Can a Fish Bring a Country Together
Three Billboards Outside San Jose, Costa Rica
If you are driving from the airport towards San Jose, the capital of Costa Rica, you will pass two simple sets of three billboards each. Lettered in Spanish the signs basically translate into English as:
1. There are foreign boats fishing illegally in Costa Rica
2. They are taking our marine resources without permits
3. Together we can change this… Find out how at fecop.org
The campaign billboards were modeled after the ones depicted in the award-winning film “Three Billboards Outside Ebbing Missouri.” Designed to be a simple yet effective message, it is estimated that more than 25 percent of all tuna taken by foreign purse seine boats in Costa Rican territorial waters goes unreported or is harvested by vessels not licensed to fish in Costa Rica with zero benefit to the country.
Carlos Manuel Rodríguez, Minister of Environment and Energy, says that the country loses millions of dollars in the illegal fishing of tuna. According to the minister, of the total $50 million generated by the sale of licenses to foreign purse seiners, the country only receives $1.3 million. An estimated $12 million more is un-documented.
Through an analysis done by Conservation International and the Coast Guard using satellite technology, it was determined more than 100 vessels in 2016-2017 were involved in illicit activities.
The yearly average legal take from these boats had been around 25,000 tons of tuna a year. Of this 9,000 tons goes to the cannery in Puntarenas and most of the rest never lands in Costa Rica. A study done by Federacion Costarricense de Pesca (FECOP) in 2013 showed Costa Rica only earned $37 a ton from tuna taken by foreign vessels. This triggered the first tuna reform legislation in 2014, which moved the tuna fleet 45 miles offshore and protected other important areas like the waters around Coco Island and a total of 200,000 square kilometers from purse seine fishing. In 2017 INCOPESCA, the governing board of fishing regulations in Costa Rica, reduced the number of legal licenses from 43 down to 13 and this year put limits on the overall harvest. The problem is with very little enforcement and control, the illegal fishing activity is bound to increase. The initial tuna harvest rules were enacted after sport and commercial fishermen set aside their differences and worked together to accomplish shared goals.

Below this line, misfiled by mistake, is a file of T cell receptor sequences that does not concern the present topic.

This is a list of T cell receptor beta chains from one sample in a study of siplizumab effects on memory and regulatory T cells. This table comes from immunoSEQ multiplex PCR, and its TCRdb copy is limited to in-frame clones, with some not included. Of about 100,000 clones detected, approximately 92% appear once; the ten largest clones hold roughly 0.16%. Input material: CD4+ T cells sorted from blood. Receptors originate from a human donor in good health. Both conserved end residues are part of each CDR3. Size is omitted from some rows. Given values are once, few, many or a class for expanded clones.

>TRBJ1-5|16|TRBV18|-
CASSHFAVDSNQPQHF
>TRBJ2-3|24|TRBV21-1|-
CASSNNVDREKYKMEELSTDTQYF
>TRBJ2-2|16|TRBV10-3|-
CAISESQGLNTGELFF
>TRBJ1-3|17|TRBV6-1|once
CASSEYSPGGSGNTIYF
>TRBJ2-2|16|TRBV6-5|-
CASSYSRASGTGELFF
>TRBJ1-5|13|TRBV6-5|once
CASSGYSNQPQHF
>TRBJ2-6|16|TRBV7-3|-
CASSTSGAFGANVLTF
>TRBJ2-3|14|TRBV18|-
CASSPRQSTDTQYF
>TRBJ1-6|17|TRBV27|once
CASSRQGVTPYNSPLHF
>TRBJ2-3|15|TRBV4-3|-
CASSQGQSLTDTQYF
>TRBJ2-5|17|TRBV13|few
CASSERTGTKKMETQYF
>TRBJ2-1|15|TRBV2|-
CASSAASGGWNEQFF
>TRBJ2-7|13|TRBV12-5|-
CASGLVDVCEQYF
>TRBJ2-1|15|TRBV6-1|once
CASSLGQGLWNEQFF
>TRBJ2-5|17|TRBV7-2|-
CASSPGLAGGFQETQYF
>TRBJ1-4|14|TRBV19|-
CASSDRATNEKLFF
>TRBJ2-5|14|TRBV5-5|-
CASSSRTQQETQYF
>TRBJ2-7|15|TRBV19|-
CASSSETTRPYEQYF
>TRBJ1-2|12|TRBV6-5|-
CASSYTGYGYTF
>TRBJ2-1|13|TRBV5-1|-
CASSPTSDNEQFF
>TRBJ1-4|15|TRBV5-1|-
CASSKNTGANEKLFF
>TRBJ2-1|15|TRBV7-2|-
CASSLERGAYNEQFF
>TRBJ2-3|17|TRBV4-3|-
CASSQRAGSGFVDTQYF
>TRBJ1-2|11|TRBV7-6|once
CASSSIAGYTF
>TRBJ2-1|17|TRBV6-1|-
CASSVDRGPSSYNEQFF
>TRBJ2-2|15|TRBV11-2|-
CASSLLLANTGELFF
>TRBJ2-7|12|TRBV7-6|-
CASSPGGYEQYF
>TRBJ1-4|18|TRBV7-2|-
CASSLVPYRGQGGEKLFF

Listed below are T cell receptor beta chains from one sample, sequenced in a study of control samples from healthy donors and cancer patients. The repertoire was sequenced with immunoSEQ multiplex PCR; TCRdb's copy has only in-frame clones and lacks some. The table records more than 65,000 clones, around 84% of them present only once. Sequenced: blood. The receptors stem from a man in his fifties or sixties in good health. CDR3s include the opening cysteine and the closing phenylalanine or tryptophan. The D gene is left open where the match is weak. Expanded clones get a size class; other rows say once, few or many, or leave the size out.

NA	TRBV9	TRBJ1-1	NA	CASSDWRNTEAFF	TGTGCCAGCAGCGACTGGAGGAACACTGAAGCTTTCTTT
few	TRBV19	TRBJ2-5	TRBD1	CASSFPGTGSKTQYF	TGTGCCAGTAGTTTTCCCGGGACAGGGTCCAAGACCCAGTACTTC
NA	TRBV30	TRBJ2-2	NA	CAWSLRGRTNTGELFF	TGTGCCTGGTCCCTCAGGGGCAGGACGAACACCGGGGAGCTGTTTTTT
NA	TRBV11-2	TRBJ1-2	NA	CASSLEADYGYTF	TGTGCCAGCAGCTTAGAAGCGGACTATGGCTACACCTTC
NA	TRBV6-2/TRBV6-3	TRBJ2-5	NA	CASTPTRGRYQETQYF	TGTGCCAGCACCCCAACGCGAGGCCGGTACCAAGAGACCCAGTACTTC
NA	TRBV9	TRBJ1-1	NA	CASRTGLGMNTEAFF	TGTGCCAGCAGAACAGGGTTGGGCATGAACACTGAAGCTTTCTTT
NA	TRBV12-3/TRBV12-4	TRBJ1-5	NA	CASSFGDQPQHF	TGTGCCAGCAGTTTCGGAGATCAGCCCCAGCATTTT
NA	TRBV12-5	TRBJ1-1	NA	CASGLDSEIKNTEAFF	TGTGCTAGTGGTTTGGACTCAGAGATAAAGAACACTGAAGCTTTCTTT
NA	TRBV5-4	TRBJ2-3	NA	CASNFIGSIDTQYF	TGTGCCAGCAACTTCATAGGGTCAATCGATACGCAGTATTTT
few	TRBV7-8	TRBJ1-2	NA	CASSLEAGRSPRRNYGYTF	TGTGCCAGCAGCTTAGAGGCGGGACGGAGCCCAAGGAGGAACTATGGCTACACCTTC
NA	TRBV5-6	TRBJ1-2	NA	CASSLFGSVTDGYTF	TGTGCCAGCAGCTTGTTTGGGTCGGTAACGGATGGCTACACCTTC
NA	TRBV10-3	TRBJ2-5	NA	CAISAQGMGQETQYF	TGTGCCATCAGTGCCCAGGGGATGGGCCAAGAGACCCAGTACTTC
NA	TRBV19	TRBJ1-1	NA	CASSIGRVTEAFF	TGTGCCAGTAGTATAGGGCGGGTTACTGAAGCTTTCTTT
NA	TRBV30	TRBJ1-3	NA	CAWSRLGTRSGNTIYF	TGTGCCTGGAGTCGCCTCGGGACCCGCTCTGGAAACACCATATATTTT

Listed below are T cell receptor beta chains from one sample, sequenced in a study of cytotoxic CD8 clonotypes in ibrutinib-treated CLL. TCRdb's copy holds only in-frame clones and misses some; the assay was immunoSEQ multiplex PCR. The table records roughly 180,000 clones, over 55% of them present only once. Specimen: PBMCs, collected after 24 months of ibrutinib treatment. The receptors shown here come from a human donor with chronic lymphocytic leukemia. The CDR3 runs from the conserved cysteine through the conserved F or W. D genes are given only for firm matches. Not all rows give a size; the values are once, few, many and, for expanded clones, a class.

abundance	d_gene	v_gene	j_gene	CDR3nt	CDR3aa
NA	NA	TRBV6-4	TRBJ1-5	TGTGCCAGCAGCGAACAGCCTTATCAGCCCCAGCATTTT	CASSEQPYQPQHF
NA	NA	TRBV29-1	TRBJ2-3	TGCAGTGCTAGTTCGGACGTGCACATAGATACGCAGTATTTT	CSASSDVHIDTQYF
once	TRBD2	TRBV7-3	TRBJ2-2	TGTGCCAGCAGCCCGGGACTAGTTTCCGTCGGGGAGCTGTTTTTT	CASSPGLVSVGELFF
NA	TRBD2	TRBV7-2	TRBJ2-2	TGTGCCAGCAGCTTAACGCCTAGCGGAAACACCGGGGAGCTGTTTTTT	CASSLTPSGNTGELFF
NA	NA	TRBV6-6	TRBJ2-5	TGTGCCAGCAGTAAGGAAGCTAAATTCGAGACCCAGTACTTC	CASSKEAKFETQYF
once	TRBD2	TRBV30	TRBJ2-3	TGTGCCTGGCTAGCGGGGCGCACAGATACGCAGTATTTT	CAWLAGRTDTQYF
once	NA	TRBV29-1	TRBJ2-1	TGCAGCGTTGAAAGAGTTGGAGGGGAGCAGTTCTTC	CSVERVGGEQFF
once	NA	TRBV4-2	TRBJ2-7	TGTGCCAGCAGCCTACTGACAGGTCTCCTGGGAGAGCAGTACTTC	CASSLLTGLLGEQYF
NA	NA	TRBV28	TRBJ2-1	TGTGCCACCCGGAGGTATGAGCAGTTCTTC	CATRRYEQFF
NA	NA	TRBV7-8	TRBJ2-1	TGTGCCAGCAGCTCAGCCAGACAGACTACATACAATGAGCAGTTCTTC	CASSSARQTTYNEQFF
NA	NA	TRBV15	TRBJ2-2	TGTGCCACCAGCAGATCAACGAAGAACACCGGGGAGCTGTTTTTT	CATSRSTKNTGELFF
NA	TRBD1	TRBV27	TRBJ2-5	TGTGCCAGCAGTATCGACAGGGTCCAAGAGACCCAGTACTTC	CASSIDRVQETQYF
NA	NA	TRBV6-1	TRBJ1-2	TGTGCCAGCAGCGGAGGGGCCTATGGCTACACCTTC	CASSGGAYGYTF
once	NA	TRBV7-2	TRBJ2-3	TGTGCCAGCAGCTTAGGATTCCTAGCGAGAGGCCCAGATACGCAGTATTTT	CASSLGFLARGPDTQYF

FECOP staff recently met with commercial longliners in Puntarenas and Quepos to discuss the tuna industry and the market need for sustainably caught tuna. Sport fishermen are seeing noticeable increases in tuna catches in the protected 45-mile zone since the Tuna Decree went into effect in 2014. The amount of tuna being taken illegally or by foreign vessels remains a deterrent for licensed local commercial fishermen to switch to more selective gear like “green sticks,” or pole and line which have nearly zero bycatch and still make a reasonable profit.
The longliners are receptive to using sustainable gear if it’s economically feasible. Tuna is a premium value species and if they were targeted selectively, it would take pressure off sharks and billfish as bycatch in longline fishery. The incidental catch rate of other species would drop drastically.
FECOP also met with several marine-related non-government organizations to discuss the issue of sustainable fishing.
TOURIST SPORT FISHING
The recreational sport-fishing industry generates $380 million or more for the Costa Rican economy annually and supports thousands of jobs for locals. Critics claim sport fishing is a senseless sport and a form of cruelty to animals.
Commercial harvest is also a multi-million dollar industry and the life blood of coastal communities. Critics claim the high rate of bycatch in certain types of fisheries is unsustainable and damages the environment.
There are many non-governmental non-profits headquartered in Costa Rica that specialize in marine conservation issues. Many have an accomplished track record. But conservation is a competitive business as organizations compete for limited donor contributions. Because of this, communication between the groups is often lacking. Many times groups are working on similar projects but don’t share information for fear of losing donations or credit for successes (which is parlayed into more donations). If communication among the groups was more common, positive changes could come more rapidly on smaller budgets.